BERLIN – German prosecutors say they have charged Volkswagen CEO Herbert Diess and chairman Hans Dieter Poetsch, along with former CEO Martin Winterkorn, with market manipulation in connection with the Dieselgate Scandal that erupted in 2015.
Prosecutors in Braunschweig said Tuesday that the three CEO’s are accused of deliberately having informed markets too late about the costs to the company that would result from the scandal.
That, they said in a statement, meant that they improperly influenced the company’s share price.
Winterkorn resigned shortly after the scandal became public, AP reported.
Meanwhile, Volkswagen has announced it will start to develop and produce lithium-ion battery cells to use in future vehicles. The company has currently staffed 300 employees to the preliminary battery project.
Volkswagen plans to invest 900 million euros into the development of vehicle batteries.
The German auto giant has stated that they have plans to open a 16 GWh factory alongside the Center of Excellence in Salzgitter in 2023 or 2024.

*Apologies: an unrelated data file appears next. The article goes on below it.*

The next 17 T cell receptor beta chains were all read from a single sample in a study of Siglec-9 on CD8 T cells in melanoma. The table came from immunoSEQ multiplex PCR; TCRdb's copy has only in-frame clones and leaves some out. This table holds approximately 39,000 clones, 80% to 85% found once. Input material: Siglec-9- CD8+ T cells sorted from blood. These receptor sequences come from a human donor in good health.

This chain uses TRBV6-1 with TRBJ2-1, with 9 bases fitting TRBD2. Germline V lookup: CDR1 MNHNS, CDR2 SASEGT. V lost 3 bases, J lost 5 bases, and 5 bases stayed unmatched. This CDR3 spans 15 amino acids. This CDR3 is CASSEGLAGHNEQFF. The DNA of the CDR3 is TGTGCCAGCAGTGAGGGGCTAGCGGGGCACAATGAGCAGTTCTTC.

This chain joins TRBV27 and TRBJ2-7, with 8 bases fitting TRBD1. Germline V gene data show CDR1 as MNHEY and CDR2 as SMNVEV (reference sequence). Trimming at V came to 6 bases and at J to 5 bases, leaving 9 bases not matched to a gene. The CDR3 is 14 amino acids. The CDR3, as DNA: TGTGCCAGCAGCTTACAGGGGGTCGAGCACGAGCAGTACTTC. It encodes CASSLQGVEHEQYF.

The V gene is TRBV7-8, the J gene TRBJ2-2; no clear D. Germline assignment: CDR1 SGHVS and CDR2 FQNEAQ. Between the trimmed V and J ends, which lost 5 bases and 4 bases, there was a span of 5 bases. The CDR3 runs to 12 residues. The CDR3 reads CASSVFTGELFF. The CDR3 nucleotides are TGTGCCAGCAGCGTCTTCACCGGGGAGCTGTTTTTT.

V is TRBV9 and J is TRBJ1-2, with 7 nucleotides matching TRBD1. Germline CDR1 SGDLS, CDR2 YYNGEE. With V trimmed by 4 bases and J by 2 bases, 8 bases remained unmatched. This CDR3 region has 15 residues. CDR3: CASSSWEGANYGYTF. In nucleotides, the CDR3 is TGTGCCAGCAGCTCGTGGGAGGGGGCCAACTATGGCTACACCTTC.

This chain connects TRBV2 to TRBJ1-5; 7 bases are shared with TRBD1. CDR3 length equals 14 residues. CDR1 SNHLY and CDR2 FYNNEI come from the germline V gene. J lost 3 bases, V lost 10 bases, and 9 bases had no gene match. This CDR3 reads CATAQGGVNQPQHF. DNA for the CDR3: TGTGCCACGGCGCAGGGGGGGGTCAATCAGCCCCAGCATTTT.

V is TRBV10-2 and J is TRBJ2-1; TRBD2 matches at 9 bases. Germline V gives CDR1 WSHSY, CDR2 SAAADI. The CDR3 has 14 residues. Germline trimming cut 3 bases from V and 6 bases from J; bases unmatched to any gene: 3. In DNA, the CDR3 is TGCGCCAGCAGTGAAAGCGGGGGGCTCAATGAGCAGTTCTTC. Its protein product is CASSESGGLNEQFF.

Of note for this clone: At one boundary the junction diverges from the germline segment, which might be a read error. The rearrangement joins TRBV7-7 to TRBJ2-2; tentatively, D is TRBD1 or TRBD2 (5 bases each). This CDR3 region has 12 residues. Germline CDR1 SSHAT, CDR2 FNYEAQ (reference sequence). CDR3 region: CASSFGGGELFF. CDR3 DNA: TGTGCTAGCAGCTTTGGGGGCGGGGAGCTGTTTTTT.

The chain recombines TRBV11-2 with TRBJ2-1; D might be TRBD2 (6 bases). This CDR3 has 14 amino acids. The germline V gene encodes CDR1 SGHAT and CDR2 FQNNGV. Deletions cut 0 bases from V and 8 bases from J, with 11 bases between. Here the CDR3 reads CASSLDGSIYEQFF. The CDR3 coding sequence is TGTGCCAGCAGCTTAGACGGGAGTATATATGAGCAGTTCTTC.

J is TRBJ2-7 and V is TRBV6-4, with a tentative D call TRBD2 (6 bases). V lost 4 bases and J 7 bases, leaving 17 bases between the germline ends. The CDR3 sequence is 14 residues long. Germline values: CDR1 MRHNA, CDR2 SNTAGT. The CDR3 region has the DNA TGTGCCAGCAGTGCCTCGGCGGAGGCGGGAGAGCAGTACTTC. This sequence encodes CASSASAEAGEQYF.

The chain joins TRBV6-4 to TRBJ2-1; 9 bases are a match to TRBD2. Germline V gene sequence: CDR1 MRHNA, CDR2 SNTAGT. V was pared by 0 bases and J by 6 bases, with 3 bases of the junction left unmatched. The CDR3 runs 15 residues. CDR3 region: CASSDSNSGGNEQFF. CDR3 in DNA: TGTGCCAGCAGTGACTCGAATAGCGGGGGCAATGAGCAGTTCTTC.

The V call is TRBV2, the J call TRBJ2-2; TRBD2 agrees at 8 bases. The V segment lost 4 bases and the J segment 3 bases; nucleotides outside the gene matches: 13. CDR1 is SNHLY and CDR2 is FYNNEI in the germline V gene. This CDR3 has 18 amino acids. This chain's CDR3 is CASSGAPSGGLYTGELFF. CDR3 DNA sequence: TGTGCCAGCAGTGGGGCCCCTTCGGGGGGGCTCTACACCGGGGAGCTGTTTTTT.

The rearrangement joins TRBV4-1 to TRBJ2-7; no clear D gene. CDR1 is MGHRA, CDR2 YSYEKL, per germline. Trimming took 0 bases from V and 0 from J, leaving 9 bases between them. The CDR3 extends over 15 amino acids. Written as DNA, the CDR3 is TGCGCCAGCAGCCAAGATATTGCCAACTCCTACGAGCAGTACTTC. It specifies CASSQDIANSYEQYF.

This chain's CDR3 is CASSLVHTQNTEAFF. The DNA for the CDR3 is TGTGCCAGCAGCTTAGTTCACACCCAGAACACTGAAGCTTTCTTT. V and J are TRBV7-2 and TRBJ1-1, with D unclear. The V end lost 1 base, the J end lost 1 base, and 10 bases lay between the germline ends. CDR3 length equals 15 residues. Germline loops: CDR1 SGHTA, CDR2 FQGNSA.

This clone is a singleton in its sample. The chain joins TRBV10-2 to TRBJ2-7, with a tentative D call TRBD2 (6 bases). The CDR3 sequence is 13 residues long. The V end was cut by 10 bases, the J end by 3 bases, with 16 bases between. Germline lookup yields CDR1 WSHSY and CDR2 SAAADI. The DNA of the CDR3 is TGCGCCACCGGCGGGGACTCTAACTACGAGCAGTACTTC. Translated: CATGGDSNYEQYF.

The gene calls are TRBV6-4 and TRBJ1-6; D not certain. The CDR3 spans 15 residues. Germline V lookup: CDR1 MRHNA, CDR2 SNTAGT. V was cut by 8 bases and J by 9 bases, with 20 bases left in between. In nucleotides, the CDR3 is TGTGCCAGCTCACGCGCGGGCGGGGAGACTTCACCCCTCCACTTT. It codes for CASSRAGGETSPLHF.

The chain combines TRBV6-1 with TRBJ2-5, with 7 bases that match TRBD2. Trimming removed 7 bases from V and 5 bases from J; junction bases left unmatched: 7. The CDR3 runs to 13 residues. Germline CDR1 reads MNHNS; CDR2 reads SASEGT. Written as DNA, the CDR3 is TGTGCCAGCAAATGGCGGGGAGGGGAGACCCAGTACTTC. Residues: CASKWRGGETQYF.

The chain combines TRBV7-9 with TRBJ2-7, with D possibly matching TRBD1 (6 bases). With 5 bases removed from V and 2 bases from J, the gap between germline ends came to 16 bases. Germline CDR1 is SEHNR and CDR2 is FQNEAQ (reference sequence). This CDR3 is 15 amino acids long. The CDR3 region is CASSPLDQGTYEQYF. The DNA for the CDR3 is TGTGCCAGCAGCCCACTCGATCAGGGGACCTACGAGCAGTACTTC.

The new plant will create 700 new jobs for Volkswagen and they also plan to move “specially qualified” employees from the existing plant to the new lithium-ion production plant.
The German automaker will also open a recycling plant for its lithium-ion batteries that will dispense and reuse materials. They plan to open the battery recycling plant by 2020.
The company’s intentions to develop and produce its own batteries, it seems that they are looking to expedite the process. A move in the right direction, perhaps Volkswagen will begin to regain the respect of those who look at vehicle corporations to combat the global climate crisis.